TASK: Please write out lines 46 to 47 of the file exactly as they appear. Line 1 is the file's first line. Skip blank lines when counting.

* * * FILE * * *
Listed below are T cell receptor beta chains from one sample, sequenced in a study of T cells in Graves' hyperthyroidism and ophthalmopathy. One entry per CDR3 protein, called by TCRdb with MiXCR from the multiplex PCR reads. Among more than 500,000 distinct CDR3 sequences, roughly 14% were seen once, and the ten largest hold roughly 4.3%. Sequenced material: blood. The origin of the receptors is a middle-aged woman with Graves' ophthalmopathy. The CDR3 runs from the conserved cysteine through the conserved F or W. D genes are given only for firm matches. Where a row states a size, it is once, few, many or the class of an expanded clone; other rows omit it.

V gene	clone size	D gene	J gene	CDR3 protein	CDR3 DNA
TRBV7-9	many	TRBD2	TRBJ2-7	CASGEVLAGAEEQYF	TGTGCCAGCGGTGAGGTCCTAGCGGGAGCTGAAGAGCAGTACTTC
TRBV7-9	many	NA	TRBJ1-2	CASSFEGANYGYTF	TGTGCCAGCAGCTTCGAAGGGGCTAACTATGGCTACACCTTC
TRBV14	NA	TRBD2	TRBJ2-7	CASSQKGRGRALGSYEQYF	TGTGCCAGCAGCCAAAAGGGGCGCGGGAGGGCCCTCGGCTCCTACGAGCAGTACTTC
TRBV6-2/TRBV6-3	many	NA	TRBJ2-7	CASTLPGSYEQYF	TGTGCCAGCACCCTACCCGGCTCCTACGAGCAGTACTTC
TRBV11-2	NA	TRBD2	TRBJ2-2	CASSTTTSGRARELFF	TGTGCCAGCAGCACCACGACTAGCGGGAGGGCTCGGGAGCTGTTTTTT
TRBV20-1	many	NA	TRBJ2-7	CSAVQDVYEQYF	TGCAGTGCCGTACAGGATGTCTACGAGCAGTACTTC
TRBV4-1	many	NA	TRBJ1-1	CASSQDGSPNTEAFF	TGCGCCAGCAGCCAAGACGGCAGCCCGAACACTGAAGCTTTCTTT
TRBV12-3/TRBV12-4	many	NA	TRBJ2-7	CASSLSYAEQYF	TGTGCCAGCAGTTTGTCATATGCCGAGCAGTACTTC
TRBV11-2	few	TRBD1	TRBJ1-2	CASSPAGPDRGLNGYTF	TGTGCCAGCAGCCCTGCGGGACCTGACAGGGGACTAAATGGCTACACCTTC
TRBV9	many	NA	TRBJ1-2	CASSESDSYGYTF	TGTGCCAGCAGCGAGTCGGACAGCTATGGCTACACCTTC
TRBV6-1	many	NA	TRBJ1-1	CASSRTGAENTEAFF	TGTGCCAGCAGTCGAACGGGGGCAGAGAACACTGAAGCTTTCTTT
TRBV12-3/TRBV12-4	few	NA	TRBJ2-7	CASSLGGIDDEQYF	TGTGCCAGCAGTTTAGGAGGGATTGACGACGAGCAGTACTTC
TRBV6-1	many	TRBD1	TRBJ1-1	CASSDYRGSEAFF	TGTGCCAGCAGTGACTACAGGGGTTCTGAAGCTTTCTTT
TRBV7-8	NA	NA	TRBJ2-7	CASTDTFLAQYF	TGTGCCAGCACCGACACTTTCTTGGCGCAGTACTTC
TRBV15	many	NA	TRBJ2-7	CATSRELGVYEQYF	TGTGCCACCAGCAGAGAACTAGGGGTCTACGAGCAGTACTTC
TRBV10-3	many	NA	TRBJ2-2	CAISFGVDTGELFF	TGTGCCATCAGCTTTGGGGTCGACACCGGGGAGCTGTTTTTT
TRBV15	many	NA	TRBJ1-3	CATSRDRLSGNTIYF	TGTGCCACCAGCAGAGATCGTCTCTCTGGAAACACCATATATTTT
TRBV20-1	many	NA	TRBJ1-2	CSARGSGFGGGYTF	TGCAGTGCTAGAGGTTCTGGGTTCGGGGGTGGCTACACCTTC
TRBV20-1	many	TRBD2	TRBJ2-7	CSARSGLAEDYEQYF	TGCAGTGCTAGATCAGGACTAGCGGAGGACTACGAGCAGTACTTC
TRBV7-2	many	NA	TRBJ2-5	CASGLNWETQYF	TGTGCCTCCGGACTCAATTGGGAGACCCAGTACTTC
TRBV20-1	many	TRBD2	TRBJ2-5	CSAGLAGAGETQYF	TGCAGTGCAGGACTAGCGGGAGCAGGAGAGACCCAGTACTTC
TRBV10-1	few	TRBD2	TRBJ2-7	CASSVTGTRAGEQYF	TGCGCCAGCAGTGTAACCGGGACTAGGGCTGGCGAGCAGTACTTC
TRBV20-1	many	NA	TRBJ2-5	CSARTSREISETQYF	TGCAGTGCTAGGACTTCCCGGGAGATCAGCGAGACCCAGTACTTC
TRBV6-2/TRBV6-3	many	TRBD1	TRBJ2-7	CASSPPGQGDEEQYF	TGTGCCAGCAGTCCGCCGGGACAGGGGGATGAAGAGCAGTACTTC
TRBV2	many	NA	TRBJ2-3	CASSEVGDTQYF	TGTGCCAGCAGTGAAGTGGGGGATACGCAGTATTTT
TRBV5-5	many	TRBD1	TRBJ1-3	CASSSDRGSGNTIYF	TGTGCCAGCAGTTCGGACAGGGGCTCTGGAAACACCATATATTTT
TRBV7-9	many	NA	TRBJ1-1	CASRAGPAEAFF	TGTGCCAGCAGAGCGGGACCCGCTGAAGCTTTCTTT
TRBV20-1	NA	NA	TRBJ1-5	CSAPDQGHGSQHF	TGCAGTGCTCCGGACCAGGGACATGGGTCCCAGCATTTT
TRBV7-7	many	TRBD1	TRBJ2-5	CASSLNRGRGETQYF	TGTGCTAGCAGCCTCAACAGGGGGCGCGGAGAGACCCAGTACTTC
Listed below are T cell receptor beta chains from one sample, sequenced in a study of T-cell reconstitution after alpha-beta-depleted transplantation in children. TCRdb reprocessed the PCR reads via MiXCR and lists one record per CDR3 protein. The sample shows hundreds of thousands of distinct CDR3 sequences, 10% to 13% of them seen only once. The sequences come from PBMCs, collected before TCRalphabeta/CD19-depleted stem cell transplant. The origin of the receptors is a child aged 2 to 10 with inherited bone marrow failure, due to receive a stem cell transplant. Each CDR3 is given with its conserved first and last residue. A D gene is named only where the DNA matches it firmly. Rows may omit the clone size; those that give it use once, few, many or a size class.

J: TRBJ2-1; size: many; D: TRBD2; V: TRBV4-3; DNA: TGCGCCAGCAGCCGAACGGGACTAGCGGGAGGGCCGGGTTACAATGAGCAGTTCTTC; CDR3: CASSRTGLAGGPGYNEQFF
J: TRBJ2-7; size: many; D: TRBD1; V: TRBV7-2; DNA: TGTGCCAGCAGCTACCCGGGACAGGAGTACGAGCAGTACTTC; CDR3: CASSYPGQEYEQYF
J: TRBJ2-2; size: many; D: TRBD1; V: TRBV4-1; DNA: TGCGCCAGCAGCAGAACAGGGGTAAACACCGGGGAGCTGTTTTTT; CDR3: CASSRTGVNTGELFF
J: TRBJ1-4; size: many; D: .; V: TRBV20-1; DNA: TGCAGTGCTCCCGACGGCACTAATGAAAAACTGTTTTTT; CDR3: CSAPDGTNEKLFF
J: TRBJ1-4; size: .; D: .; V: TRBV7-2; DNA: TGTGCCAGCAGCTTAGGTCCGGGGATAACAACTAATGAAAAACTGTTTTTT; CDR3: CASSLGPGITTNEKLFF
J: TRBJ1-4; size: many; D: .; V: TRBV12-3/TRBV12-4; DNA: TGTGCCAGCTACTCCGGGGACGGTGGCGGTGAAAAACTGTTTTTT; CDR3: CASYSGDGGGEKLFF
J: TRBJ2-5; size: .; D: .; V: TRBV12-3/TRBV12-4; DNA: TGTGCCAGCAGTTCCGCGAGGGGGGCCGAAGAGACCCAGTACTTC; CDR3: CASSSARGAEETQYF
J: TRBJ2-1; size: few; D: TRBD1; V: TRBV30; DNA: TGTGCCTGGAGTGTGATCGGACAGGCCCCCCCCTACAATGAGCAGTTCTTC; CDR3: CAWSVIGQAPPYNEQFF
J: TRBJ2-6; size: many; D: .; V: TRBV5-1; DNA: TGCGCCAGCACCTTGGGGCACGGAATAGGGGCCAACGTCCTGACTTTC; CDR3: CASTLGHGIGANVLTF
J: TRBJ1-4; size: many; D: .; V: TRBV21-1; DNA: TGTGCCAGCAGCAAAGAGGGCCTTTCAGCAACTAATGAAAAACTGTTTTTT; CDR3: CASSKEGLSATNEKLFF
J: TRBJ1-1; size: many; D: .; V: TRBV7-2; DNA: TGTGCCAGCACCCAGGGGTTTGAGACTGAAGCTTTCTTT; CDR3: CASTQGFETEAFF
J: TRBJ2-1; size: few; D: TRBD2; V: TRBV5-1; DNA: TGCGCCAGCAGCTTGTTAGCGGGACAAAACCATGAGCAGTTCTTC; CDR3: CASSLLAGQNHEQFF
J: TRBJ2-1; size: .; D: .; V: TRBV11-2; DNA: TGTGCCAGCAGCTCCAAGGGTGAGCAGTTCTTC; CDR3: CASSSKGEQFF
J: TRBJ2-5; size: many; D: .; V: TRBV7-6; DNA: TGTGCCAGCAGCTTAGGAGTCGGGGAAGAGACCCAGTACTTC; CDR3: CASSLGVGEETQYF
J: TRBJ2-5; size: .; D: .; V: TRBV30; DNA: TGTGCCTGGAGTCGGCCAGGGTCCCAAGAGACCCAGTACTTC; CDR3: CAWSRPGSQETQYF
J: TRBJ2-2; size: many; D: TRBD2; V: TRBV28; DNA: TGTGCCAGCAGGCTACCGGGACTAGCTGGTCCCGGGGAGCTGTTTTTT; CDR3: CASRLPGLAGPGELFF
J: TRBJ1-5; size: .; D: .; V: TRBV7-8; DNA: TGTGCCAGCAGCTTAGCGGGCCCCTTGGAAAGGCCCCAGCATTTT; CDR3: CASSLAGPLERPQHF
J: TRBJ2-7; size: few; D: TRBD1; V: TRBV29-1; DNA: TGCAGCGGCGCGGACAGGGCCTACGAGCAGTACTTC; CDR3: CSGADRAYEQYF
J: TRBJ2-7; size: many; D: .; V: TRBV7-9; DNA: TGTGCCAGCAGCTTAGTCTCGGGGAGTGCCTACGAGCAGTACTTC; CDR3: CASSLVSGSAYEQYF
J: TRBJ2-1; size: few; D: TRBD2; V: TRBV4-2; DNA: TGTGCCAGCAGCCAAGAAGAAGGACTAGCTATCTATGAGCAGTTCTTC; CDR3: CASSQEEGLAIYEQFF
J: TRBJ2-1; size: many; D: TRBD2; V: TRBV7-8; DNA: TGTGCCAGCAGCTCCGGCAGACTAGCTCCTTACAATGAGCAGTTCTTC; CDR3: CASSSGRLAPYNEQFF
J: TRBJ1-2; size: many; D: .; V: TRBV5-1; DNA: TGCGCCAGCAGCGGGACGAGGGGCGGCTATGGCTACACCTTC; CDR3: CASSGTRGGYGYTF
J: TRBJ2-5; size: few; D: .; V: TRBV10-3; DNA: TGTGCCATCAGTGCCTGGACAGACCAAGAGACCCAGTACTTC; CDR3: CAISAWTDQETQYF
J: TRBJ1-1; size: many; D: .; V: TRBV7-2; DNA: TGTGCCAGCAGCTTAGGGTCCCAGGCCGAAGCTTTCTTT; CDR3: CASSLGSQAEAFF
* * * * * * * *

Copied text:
J: TRBJ2-5; size: many; D: .; V: TRBV7-6; DNA: TGTGCCAGCAGCTTAGGAGTCGGGGAAGAGACCCAGTACTTC; CDR3: CASSLGVGEETQYF
J: TRBJ2-5; size: .; D: .; V: TRBV30; DNA: TGTGCCTGGAGTCGGCCAGGGTCCCAAGAGACCCAGTACTTC; CDR3: CAWSRPGSQETQYF